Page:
Yes, you should be here for the 8 or 10 "official" weeks so that you can participate fully in all activities associated with the Physics/AP/SLAC Summer Research Program. If there are particular circumstances that prevent you from attending these weeks, mention them in your application or consult with Rick Pam prior to submitting your application.

  8. What are the selection priorities in the event there are more applicants than funding?
     All other things being equal, priority will be given to students who have not received support through the Physics/AP/SLAC program in previous years.  Priority order is as follows:                 (*) -- apply for Student Major Grant funding if possible
                     (**) -- must apply for Student Major Grant
    •         Rising seniors with no prior SRC funding (*)
    •         Rising juniors with no prior SRC funding
    •         Rising sophs with no prior SRC funding
    •         Rising juniors with prior SRC funding
    •         Rising seniors with prior SRC funding (**)

  9. Can I apply for summer research in physics if I am a rising 5th year or coterminal student?
    Rising 5th year or Physics coterminal students will have the same priority for funding as rising seniors (see #8 above). However, funding is not available for coterminal students who have received their B.S. degree or have already entered their Graduate program (this is indicated on your transcript).

  10. Can I apply if I was already supported through this program for summer research in Physics in a previous year?
    Yes, although your priority for funding is lower.  Note that:
    • Rising seniors/coterms who have received support in 1 or 2 prior years are required to apply for a Student Major Grant from Academic Advising. You are still encouraged to apply to this Physics/AP/SLAC program in case we have additional funding.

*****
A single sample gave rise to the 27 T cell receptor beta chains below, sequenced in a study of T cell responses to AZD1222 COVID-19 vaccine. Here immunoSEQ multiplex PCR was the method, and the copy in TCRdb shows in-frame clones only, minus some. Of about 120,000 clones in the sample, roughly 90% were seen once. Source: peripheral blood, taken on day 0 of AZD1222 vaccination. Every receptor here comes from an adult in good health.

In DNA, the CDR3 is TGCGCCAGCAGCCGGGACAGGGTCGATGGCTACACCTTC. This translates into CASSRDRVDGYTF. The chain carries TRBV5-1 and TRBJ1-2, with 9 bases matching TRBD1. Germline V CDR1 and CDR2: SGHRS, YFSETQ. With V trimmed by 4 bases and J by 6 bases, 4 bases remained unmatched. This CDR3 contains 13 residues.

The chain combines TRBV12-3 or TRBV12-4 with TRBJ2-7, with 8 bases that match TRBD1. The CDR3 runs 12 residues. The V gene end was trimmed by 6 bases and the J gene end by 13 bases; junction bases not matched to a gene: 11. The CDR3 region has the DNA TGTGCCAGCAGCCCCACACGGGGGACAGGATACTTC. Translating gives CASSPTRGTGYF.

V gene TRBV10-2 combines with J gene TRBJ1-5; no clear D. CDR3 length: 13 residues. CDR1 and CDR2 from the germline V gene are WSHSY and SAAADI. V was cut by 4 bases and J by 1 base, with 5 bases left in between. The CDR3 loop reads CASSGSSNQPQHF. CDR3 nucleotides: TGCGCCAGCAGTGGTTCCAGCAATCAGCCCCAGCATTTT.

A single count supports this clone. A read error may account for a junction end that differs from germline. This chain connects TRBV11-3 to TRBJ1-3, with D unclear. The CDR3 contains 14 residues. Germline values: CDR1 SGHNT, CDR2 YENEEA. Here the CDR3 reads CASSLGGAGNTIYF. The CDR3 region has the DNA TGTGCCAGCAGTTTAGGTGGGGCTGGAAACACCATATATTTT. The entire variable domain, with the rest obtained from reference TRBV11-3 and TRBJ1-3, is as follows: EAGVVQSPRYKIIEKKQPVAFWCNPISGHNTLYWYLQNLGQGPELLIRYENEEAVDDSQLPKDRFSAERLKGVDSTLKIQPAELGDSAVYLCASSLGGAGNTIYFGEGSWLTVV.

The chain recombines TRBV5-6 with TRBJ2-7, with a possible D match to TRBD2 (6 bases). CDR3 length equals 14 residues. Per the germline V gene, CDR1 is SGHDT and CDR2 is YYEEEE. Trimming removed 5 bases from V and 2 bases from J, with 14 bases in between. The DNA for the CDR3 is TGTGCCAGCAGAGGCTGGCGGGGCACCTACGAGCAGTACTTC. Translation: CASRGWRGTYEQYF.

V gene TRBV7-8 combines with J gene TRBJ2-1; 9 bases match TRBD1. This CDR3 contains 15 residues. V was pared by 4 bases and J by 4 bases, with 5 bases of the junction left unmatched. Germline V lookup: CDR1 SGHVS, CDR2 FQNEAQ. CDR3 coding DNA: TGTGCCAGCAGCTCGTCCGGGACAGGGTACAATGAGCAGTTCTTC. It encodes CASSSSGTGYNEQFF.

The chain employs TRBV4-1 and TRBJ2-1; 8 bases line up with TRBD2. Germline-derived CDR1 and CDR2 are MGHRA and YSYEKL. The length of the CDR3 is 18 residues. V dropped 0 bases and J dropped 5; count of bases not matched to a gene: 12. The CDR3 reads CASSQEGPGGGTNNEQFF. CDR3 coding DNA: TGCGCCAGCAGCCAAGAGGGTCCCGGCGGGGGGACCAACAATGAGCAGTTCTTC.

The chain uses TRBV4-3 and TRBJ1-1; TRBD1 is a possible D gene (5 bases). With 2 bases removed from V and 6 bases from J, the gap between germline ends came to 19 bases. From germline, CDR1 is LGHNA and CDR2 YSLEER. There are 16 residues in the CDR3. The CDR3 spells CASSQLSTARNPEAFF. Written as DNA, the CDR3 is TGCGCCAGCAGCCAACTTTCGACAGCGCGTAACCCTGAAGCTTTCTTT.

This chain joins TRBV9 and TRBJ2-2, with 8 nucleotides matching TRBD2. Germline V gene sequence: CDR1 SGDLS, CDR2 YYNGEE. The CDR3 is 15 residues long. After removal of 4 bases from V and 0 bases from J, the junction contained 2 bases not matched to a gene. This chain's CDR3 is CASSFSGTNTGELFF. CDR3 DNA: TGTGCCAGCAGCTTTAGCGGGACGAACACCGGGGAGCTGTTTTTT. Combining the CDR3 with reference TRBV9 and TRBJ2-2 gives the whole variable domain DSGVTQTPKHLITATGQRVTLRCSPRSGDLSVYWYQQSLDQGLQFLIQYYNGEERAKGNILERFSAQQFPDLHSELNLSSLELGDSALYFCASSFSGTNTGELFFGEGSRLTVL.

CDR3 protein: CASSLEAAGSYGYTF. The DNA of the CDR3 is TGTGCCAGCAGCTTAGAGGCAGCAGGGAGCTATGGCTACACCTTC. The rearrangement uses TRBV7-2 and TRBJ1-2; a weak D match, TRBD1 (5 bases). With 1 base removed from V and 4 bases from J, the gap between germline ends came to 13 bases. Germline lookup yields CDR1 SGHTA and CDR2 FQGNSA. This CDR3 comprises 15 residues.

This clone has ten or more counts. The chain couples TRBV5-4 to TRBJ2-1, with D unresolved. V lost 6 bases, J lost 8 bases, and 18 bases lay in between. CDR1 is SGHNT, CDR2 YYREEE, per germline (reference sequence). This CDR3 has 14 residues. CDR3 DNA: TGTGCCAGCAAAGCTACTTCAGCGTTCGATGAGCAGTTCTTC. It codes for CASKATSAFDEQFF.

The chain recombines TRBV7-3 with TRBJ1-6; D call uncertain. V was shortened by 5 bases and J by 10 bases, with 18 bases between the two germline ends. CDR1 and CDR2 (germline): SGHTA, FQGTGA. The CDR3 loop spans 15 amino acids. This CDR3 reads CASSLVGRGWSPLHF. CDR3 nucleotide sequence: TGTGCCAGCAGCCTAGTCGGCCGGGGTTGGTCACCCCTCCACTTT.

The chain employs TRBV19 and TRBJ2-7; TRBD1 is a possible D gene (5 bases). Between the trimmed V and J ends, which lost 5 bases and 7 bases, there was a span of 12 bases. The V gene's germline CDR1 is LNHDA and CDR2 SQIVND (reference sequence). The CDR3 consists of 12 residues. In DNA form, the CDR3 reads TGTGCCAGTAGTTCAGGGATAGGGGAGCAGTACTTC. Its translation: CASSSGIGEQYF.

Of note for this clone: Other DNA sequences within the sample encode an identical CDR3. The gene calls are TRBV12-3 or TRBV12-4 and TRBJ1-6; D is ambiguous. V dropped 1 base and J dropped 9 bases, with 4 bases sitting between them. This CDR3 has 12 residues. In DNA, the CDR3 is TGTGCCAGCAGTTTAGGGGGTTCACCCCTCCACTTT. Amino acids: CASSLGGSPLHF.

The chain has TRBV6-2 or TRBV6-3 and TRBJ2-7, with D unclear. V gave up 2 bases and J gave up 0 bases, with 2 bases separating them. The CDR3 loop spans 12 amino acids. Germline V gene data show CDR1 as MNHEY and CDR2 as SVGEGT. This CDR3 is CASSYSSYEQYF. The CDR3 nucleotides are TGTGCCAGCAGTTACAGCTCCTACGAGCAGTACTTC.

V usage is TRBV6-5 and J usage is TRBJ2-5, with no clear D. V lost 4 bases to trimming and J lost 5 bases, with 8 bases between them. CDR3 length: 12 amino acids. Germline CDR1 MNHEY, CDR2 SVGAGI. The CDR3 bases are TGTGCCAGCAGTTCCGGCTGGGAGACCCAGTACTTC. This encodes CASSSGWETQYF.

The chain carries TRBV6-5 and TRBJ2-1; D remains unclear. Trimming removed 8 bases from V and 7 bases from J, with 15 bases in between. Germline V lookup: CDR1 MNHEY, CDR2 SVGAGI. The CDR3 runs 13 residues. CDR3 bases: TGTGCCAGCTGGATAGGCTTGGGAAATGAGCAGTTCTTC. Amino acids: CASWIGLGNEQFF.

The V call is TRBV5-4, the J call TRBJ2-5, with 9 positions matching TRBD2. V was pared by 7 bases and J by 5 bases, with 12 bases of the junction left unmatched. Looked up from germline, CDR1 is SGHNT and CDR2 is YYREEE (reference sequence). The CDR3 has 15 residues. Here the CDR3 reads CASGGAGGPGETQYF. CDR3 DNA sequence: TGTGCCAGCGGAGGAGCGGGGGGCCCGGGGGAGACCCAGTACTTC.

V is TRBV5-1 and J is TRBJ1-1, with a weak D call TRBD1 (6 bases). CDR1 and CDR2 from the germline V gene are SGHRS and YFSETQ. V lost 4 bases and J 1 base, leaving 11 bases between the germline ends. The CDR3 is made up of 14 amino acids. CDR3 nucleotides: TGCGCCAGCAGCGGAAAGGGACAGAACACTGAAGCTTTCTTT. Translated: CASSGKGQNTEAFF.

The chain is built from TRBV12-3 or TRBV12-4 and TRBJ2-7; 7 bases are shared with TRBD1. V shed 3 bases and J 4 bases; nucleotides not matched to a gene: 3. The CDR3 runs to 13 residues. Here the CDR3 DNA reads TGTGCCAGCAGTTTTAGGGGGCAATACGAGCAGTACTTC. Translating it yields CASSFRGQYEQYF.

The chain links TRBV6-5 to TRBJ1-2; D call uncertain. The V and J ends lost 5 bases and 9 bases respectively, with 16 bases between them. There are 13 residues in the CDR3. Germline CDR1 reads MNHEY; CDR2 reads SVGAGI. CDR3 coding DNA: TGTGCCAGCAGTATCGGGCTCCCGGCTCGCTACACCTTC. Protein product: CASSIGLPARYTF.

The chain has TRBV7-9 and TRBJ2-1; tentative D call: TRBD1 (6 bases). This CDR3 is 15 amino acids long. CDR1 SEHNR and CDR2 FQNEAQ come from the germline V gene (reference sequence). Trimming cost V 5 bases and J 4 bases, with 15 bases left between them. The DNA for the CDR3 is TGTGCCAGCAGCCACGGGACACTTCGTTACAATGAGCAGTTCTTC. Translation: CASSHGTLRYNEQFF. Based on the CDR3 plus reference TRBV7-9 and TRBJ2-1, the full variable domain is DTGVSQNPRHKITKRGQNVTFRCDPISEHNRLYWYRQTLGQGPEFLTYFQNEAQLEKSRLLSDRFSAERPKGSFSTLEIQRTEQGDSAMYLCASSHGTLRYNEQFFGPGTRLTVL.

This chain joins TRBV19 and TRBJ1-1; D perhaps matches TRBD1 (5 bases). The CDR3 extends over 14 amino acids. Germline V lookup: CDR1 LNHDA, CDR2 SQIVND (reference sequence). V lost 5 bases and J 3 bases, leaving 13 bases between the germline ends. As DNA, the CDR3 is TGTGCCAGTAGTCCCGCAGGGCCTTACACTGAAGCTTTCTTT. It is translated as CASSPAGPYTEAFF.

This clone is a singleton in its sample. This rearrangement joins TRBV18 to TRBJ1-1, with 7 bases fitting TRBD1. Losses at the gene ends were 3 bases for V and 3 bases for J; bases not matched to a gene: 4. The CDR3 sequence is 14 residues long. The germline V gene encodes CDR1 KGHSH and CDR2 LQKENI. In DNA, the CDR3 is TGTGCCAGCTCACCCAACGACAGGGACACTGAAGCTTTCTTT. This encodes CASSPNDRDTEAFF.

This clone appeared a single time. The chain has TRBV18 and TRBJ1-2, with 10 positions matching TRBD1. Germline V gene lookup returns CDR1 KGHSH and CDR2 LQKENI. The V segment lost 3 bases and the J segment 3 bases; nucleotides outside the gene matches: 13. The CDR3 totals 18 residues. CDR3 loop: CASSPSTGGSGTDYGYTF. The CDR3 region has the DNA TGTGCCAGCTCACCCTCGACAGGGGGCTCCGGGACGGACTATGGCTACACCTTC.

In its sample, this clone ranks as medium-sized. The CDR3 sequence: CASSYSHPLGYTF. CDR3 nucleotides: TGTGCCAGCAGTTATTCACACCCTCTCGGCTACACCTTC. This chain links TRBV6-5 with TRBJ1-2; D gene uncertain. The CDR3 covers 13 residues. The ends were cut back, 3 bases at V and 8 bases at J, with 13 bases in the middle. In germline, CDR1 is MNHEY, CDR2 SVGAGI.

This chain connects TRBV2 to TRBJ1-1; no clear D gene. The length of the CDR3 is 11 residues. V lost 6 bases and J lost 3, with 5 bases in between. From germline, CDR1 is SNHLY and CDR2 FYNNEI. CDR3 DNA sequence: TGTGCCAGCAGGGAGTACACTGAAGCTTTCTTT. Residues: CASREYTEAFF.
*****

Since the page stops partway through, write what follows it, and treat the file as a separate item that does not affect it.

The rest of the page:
• However, rising seniors/coterms who have received support in 2 prior years will not receive funding from this program; this is due to limited funding, not because we don't like you.  You still must apply for a Student Major Grant, but also investigate other sources of support, starting with your faculty research mentor. Note that Student Major Grant applications require a serious effort including literature review and a faculty support letter. Our students have a high success rate for these grants, but if you throw the app together the weekend before it's due, you'll likely not succeed.

  11. By submitting an application to the physics summer research program, am I committed to the program if I am accepted? What if I want to apply to other summer programs, such as other Stanford programs or one of the NSF REU programs at other universities?
    You are not committing to the program by applying, and are in fact encouraged to explore multiple programs since we cannot guarantee funding for all interested students. If you are accepted, you will be asked to commit by the start of Spring quarter.
     
  12. Do I have to live on campus while in the program?
    No, you don't have to live on campus. If you are interested in living on campus, see the web page for Summer Housing
     
  13. Does the fellowship also cover living expenses?
    You must pay your own living expenses out of the $7500/$6000 stipend  (10weeks/8weeks). This can be either in on-campus Summer Housing or anywhere else you choose to live.
     
  14. Can I attend summer school while participating in the Summer Research Program?
    No.  In past years faculty have found that attending summer classes during the day reduces a student's effectiveness in their research. You should plan to devote full time to your research over the 8 or 10 week period.